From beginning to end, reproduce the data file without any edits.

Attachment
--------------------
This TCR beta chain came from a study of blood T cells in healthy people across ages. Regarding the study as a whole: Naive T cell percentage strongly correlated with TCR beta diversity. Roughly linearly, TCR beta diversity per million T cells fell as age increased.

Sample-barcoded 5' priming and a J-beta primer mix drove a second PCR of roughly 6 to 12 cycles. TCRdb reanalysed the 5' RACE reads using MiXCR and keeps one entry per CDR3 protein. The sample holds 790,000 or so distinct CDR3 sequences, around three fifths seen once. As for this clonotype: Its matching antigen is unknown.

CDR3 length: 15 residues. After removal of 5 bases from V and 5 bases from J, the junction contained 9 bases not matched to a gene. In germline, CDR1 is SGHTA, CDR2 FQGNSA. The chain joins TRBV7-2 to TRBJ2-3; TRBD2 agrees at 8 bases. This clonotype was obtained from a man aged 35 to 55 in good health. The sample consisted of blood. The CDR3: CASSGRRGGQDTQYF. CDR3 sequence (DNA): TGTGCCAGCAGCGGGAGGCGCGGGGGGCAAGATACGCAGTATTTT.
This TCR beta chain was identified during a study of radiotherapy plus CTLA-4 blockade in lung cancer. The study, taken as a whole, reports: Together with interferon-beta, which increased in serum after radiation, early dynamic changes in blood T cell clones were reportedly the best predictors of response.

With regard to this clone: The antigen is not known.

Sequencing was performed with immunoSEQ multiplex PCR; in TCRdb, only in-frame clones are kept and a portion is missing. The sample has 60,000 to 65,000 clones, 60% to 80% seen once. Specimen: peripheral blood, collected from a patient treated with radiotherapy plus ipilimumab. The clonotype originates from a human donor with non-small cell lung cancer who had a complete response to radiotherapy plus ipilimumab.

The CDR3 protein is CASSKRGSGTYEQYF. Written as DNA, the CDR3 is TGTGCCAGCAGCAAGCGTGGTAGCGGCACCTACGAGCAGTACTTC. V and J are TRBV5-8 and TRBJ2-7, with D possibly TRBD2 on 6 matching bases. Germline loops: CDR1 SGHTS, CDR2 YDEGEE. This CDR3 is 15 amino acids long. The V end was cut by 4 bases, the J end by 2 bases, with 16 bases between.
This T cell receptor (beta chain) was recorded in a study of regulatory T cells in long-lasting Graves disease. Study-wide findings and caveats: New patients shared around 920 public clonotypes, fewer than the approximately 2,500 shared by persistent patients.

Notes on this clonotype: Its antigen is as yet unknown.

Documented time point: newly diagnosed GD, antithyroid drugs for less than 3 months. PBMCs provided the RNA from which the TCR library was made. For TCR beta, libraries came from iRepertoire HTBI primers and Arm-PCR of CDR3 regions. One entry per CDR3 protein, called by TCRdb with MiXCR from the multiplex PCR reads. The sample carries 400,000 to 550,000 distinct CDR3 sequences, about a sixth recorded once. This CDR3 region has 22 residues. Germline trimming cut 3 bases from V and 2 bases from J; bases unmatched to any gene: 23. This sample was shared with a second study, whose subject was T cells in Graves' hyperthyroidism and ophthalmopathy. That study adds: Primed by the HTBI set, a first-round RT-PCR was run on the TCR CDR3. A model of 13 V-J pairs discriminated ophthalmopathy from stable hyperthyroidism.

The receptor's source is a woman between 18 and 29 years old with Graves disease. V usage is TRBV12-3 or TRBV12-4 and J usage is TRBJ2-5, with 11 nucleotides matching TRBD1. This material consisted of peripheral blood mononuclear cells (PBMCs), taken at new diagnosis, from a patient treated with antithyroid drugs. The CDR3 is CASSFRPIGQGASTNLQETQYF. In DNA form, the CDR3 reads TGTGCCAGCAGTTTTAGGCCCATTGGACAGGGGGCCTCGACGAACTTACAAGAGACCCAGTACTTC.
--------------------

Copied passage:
This TCR beta chain came from a study of blood T cells in healthy people across ages. Regarding the study as a whole: Naive T cell percentage strongly correlated with TCR beta diversity. Roughly linearly, TCR beta diversity per million T cells fell as age increased.

Sample-barcoded 5' priming and a J-beta primer mix drove a second PCR of roughly 6 to 12 cycles. TCRdb reanalysed the 5' RACE reads using MiXCR and keeps one entry per CDR3 protein. The sample holds 790,000 or so distinct CDR3 sequences, around three fifths seen once. As for this clonotype: Its matching antigen is unknown.

CDR3 length: 15 residues. After removal of 5 bases from V and 5 bases from J, the junction contained 9 bases not matched to a gene. In germline, CDR1 is SGHTA, CDR2 FQGNSA. The chain joins TRBV7-2 to TRBJ2-3; TRBD2 agrees at 8 bases. This clonotype was obtained from a man aged 35 to 55 in good health. The sample consisted of blood. The CDR3: CASSGRRGGQDTQYF. CDR3 sequence (DNA): TGTGCCAGCAGCGGGAGGCGCGGGGGGCAAGATACGCAGTATTTT.
This TCR beta chain was identified during a study of radiotherapy plus CTLA-4 blockade in lung cancer. The study, taken as a whole, reports: Together with interferon-beta, which increased in serum after radiation, early dynamic changes in blood T cell clones were reportedly the best predictors of response.

With regard to this clone: The antigen is not known.

Sequencing was performed with immunoSEQ multiplex PCR; in TCRdb, only in-frame clones are kept and a portion is missing. The sample has 60,000 to 65,000 clones, 60% to 80% seen once. Specimen: peripheral blood, collected from a patient treated with radiotherapy plus ipilimumab. The clonotype originates from a human donor with non-small cell lung cancer who had a complete response to radiotherapy plus ipilimumab.

The CDR3 protein is CASSKRGSGTYEQYF. Written as DNA, the CDR3 is TGTGCCAGCAGCAAGCGTGGTAGCGGCACCTACGAGCAGTACTTC. V and J are TRBV5-8 and TRBJ2-7, with D possibly TRBD2 on 6 matching bases. Germline loops: CDR1 SGHTS, CDR2 YDEGEE. This CDR3 is 15 amino acids long. The V end was cut by 4 bases, the J end by 2 bases, with 16 bases between.
This T cell receptor (beta chain) was recorded in a study of regulatory T cells in long-lasting Graves disease. Study-wide findings and caveats: New patients shared around 920 public clonotypes, fewer than the approximately 2,500 shared by persistent patients.

Notes on this clonotype: Its antigen is as yet unknown.

Documented time point: newly diagnosed GD, antithyroid drugs for less than 3 months. PBMCs provided the RNA from which the TCR library was made. For TCR beta, libraries came from iRepertoire HTBI primers and Arm-PCR of CDR3 regions. One entry per CDR3 protein, called by TCRdb with MiXCR from the multiplex PCR reads. The sample carries 400,000 to 550,000 distinct CDR3 sequences, about a sixth recorded once. This CDR3 region has 22 residues. Germline trimming cut 3 bases from V and 2 bases from J; bases unmatched to any gene: 23. This sample was shared with a second study, whose subject was T cells in Graves' hyperthyroidism and ophthalmopathy. That study adds: Primed by the HTBI set, a first-round RT-PCR was run on the TCR CDR3. A model of 13 V-J pairs discriminated ophthalmopathy from stable hyperthyroidism.

The receptor's source is a woman between 18 and 29 years old with Graves disease. V usage is TRBV12-3 or TRBV12-4 and J usage is TRBJ2-5, with 11 nucleotides matching TRBD1. This material consisted of peripheral blood mononuclear cells (PBMCs), taken at new diagnosis, from a patient treated with antithyroid drugs. The CDR3 is CASSFRPIGQGASTNLQETQYF. In DNA form, the CDR3 reads TGTGCCAGCAGTTTTAGGCCCATTGGACAGGGGGCCTCGACGAACTTACAAGAGACCCAGTACTTC.